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ECCC decision on proposed deep geological repository expected this summer

Ontario Power Generation (OPG) has proposed to construct and operate a deep geological repository (DGR) near the Bruce Energy facility in Kincardine, Ontario to store low- and intermediate-level radioactive waste generated by three nuclear power generating facilities in Ontario. The low-level waste includes such things as mops, brooms and clothing, and the intermediate-level waste includes pumps, filters and other machinery. Since the 1970s, all of the waste generated by Ontario’s nuclear power stations have been stored in aboveground bunkers and vaults at the Kincardine facility.

OPG’s plan is not without controversy. The Washington Post has reported that “the plan is supported by dozens of scientists, including those who participated in a government-appointed independent review panel that approved of the plan.” The DGR would be constructed in rock formations 2,231 feet below ground surface, far below the water table. Scientists believe it is the safest way to store the waste, which will take thousands of years to decay to levels that are not unsafe for humans.

Others disagree. More than 200 county boards, city councils, and other elected bodies near the Great Lakes have urged the Canadian government to veto the plan. Thirty-two members of Congress signed letters of opposition in November 2015 and June 2017. Members of Michigan’s Congressional delegation reaffirmed their opposition in a February 2017 letter to the Trump Administration and the Canadian government, and by introducing resolutions in opposition in the U.S. House and Senate in March. Opponents assert that the repository would be too close to Lake Huron (approximately 1.2 km/0.75 miles) and therefore creates a risk to the Great Lakes if the DGR were to leak.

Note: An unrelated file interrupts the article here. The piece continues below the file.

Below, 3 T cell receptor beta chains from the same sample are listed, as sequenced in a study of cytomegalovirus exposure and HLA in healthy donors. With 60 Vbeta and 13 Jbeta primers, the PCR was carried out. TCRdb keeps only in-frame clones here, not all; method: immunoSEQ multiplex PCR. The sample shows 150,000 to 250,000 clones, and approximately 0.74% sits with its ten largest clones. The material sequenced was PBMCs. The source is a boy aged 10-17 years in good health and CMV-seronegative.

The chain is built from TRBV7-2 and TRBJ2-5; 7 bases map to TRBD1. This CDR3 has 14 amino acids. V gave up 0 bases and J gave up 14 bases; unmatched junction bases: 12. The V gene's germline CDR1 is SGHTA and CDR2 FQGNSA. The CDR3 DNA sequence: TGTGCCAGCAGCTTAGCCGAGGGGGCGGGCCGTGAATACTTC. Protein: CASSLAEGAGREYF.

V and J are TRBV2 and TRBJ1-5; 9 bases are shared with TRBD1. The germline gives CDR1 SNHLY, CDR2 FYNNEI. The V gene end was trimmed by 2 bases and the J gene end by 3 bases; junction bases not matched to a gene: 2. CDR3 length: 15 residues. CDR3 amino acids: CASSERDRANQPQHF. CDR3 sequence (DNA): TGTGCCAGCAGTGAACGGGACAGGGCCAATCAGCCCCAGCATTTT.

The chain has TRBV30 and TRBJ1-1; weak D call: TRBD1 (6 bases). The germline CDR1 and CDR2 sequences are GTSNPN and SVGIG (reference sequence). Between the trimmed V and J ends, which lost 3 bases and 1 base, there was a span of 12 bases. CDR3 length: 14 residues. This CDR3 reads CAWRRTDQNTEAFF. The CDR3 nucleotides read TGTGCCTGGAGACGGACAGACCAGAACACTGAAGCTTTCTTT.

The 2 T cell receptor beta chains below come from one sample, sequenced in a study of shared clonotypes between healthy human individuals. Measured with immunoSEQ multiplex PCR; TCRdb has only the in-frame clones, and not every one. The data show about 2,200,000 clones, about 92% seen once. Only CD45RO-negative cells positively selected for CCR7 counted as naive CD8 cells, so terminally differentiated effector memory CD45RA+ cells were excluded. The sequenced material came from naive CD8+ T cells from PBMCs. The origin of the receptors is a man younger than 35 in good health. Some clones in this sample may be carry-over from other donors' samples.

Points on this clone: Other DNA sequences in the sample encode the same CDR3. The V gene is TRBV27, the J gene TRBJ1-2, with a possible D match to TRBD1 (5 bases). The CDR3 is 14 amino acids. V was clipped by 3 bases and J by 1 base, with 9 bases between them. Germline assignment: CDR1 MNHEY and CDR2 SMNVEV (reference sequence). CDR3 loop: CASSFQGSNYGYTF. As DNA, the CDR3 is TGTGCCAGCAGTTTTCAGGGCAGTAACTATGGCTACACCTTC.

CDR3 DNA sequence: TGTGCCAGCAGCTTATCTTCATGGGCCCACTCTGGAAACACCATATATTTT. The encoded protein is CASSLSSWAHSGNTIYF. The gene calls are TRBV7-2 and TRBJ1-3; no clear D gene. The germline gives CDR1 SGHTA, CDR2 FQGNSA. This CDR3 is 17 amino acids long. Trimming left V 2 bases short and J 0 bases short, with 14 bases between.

The Canadian government was expected to approve or deny the plan in September 2015, but deferred the decision until March 2016. In February 2016, Environment and Climate Change Minister Catherine McKenna requested OPG to provide more information and additional environmental assessments by the end of 2016. Among other things, Ms. McKenna requested OPG to study alternative locations for the DGR. Materials that OPG provided on December 28 in response to Ms. McKenna’s request confirmed that the Kincardine site is the best place for the DGR because the alternative sites would cost more but would not mitigate risk or provide additional security.

On December 12, 2016, the Canadian cabinet issued an order that allows the Environment Minister an additional 243 days to decide on the project, which means that a decision is expected this summer. More information about the project is available at www.ceaa-acee.gc.ca.